News Release

European study finds screen time and sleep duration predict overweight in children

Overweight and obesity prevention strategies should promote the importance of getting enough sleep and limiting screen time, say researchers

Peer-Reviewed Publication

European Association for the Study of Obesity

Screen time and sleep duration independently predict excess weight in children and should be considered as part of prevention strategies to reduce the burden of overweight and obesity and related health conditions, according to a study involving over 4,000 children (aged 2 to 11 years old) from eight European countries, being presented at The European and International Congress on Obesity (ECOICO 2020), held online this year from 1-4 September.

Global trends suggest that children's sleep time is decreasing, whilst screen time and overweight and obesity are increasing. It has been reported that worldwide, 90% of adolescents are not sleeping the recommended nine to 11 hours per night, which has coincided with an increase in the use of screen-based devices. In Britain alone, it is estimated that young people (aged 8 to 19 years old) spend an estimated 44 hours a week on average looking at screens [1].

A deeper understanding of the modifiable risk factors leading to excess weight in children and adolescents could provide unique opportunities for preventing the immediate and long-lasting health consequences of overweight.

These new findings corroborate evidence from previous studies that indicate that both sleep duration and screen time are independently associated with becoming overweight, while adding evidence on how these behaviours interact with each other to influence changes in weight status among the young population.

In the study, researchers examined associations between screen time, sleep duration, and incident overweight in 4,285 children (aged 2 to 11 years old) from the IDEFICS (Identification and prevention of Dietary and lifestyle-induced health EFfects In Children and infantS) and the I.Family studies--which includes children from eight European countries (Spain, Germany, Hungary, Italy, Cyprus, Estonia, Sweden, and Belgium)--who were followed-up from 2009/2010 to 2013/2014. Parents were asked to report how much time children spent on average watching TV, playing games consoles, using a mobile, computer or tablet, and sleeping each day at the start of the study.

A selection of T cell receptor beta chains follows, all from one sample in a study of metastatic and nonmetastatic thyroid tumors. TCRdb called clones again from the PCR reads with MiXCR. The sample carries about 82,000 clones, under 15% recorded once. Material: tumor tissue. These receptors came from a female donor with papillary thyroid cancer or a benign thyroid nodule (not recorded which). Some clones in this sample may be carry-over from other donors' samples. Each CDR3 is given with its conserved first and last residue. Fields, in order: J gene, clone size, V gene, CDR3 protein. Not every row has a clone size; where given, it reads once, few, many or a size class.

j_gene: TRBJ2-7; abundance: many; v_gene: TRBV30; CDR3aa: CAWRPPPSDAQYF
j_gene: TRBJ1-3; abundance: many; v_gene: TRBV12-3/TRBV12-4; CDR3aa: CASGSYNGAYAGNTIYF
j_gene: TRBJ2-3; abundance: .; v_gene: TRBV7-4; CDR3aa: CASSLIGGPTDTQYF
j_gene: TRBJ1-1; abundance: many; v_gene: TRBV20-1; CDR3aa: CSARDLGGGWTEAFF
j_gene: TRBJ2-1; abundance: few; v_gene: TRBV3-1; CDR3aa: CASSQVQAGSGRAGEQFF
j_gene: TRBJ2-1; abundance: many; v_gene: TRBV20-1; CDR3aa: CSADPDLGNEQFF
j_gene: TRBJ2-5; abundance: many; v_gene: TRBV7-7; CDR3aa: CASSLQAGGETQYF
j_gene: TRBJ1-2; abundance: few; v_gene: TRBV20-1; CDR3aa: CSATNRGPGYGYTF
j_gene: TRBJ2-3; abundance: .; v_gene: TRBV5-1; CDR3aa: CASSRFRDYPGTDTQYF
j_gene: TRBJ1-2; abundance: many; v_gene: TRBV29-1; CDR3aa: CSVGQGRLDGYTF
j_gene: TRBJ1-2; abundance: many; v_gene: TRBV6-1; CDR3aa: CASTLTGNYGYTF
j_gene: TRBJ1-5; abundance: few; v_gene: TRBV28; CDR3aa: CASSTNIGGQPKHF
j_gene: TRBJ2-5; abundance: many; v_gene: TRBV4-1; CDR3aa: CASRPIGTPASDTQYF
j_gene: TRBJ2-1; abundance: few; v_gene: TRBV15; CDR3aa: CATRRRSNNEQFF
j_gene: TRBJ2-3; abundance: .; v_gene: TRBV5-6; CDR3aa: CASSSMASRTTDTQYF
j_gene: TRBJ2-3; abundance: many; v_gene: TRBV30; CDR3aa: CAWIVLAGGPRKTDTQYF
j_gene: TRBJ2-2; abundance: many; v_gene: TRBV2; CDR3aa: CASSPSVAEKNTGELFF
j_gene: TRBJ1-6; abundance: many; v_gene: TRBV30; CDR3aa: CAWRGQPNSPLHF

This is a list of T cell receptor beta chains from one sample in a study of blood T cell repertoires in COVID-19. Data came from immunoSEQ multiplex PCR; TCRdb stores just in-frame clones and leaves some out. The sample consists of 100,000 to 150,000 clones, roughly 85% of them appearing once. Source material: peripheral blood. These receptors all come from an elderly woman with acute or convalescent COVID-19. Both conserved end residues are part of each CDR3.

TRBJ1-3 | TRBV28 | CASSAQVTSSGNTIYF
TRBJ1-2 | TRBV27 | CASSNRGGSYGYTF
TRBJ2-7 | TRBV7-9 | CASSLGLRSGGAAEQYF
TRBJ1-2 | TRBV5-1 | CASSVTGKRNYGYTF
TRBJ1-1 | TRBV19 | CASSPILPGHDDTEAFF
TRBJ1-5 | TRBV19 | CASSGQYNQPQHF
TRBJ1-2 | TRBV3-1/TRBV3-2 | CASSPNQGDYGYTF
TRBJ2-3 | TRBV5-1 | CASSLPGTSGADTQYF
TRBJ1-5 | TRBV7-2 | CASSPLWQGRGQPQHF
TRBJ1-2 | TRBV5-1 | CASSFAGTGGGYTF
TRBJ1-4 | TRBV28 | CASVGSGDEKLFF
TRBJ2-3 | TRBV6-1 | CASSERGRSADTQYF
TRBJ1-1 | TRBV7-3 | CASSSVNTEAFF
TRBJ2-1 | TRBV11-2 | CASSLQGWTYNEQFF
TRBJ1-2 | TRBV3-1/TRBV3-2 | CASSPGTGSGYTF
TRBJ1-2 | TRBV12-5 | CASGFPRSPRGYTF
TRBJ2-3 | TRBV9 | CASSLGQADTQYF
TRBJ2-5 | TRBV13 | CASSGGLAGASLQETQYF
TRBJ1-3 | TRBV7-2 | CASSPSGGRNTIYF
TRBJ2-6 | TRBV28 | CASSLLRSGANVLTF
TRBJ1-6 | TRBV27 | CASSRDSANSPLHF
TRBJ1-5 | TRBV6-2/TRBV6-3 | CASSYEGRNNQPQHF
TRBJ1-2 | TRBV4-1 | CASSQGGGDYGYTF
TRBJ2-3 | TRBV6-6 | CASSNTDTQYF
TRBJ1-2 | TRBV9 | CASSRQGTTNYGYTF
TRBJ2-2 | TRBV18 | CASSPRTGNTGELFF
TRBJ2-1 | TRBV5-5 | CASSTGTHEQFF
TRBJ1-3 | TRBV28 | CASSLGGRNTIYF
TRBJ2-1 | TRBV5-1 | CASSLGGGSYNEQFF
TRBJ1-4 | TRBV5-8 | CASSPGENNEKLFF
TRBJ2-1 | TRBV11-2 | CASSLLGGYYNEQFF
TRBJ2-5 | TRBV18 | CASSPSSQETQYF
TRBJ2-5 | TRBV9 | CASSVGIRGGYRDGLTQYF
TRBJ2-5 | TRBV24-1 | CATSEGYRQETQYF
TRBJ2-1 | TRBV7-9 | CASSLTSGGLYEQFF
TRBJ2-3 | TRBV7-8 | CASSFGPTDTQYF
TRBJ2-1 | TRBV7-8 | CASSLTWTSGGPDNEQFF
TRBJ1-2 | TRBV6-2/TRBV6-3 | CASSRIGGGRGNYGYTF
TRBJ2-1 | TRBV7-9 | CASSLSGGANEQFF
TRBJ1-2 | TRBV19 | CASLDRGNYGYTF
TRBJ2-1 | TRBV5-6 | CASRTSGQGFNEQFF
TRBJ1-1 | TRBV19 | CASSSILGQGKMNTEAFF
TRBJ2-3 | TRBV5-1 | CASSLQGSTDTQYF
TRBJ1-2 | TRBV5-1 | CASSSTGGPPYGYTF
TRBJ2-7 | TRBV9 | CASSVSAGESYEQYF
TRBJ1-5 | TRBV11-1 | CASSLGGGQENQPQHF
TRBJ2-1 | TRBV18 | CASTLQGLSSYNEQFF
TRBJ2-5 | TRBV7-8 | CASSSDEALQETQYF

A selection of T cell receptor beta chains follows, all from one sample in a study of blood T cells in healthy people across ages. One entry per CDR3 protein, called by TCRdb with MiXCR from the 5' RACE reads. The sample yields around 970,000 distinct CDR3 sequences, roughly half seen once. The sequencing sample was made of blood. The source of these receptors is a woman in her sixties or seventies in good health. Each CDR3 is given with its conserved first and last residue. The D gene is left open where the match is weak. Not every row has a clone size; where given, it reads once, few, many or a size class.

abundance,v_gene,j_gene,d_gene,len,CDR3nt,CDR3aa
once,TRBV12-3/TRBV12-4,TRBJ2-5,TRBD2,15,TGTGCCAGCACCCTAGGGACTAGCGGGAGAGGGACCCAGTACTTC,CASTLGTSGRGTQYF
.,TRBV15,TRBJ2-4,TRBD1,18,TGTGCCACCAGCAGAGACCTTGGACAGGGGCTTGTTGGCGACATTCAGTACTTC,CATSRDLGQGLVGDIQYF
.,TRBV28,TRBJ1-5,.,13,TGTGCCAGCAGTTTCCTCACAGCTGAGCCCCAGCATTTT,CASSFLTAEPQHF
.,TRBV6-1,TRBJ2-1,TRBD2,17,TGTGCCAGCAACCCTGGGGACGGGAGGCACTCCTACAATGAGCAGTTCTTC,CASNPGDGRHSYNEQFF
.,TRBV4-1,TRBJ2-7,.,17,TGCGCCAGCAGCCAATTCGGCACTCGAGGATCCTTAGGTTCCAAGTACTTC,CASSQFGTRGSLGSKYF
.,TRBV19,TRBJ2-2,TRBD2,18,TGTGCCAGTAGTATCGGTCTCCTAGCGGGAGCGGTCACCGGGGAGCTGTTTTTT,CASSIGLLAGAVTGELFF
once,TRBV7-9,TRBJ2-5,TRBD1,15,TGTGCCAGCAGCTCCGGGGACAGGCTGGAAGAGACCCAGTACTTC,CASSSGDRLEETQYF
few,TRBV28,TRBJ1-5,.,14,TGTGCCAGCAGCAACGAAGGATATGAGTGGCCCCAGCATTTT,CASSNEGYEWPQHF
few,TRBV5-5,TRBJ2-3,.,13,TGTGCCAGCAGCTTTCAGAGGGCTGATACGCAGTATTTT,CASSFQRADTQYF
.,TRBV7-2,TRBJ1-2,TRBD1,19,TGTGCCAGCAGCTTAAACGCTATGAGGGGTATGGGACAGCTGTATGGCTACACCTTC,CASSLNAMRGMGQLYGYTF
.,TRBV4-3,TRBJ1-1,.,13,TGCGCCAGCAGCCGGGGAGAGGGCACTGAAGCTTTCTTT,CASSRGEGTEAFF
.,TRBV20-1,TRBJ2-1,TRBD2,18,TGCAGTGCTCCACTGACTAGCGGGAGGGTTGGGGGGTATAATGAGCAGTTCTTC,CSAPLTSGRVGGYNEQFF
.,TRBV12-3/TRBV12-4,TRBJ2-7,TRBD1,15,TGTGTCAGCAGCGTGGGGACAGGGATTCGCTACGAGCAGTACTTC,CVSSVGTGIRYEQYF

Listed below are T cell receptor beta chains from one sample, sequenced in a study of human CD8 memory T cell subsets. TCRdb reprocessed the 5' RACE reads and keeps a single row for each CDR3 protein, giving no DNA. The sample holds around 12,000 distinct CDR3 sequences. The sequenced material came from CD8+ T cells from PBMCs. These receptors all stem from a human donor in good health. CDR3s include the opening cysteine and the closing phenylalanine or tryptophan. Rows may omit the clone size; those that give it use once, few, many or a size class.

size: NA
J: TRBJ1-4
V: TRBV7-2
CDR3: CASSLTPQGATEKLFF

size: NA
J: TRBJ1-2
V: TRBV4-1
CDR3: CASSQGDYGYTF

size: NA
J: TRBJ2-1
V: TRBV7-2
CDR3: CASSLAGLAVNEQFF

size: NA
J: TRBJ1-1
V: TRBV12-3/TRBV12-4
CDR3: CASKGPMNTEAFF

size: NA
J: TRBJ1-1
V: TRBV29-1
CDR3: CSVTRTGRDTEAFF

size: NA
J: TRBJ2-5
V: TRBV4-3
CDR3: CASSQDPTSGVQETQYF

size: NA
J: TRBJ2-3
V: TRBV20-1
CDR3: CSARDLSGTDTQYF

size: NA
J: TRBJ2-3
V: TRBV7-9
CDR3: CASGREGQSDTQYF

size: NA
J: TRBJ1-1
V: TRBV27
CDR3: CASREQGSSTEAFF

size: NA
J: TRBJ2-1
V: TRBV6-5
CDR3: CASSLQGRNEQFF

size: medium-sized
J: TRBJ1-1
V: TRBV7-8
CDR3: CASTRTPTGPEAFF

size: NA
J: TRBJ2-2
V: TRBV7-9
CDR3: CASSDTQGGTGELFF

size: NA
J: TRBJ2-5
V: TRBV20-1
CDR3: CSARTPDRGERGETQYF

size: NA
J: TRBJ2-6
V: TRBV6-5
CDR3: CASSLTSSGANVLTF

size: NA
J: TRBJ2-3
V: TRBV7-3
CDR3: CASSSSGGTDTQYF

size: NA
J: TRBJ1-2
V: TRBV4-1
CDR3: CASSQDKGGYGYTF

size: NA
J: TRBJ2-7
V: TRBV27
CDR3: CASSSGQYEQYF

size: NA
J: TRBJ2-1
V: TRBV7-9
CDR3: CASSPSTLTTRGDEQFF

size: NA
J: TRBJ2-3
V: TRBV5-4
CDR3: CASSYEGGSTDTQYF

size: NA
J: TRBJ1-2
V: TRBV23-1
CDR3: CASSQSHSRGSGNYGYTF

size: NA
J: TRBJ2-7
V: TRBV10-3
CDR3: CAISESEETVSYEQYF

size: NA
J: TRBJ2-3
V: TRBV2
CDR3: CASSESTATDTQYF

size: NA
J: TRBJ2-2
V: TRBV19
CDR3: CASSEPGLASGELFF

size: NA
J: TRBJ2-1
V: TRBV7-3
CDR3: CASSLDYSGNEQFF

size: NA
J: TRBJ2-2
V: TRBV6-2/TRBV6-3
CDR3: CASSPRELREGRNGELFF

At the start of the study, the researchers found that screen time (hours per day) and sleep duration (hours per day) had an inverse correlation, meaning the decrease in one of them was met with an increase in the other, so the researchers assessed both their separate and joint effects on weight trajectory.

Analyses of 3,734 children who were not overweight or obese at the start of the study, found that for every extra hour of screen viewing children were 16% more likely to become overweight or obese during follow-up, whilst every hour less of sleep was associated with a 23% increased risk of overweight or obesity.

However, after adjusting the data for possible confounding factors including sex, age, European country region, and parental level of education, the researchers found that the association between screen time and overweight was no longer statistically significant, but sleep duration remained a significant independent predictor of overweight.

"Our study highlights the potential of overweight and obesity prevention strategies that promote adequate sleep duration and limit screen time, given that both independently predicted incident overweight in our study", says Dr Viveka Guzman from the Royal College of Surgeons in Ireland who led the research.

"Sleep is an often undervalued but important part of children's development, with a regular lack of sleep causing a variety of health problems. Our findings suggest that sleep duration plays a role in the link between screen time and overweight, but more research is need to understand the mechanism underlying this relationship."

The authors acknowledge that their findings show observational associations, so no conclusions about cause and effect can be drawn. They point to several limitations, including that the study did not examine potentially confounding factors such as physical activity, family history of obesity, or dietary patterns, and the possibility of under-reporting or misreporting of sleep duration and screen time, that may have influenced the results. They also note that the questionnaire did not include information about some electronic devices which could be currently widely used by children (such as smartphones and tablets).


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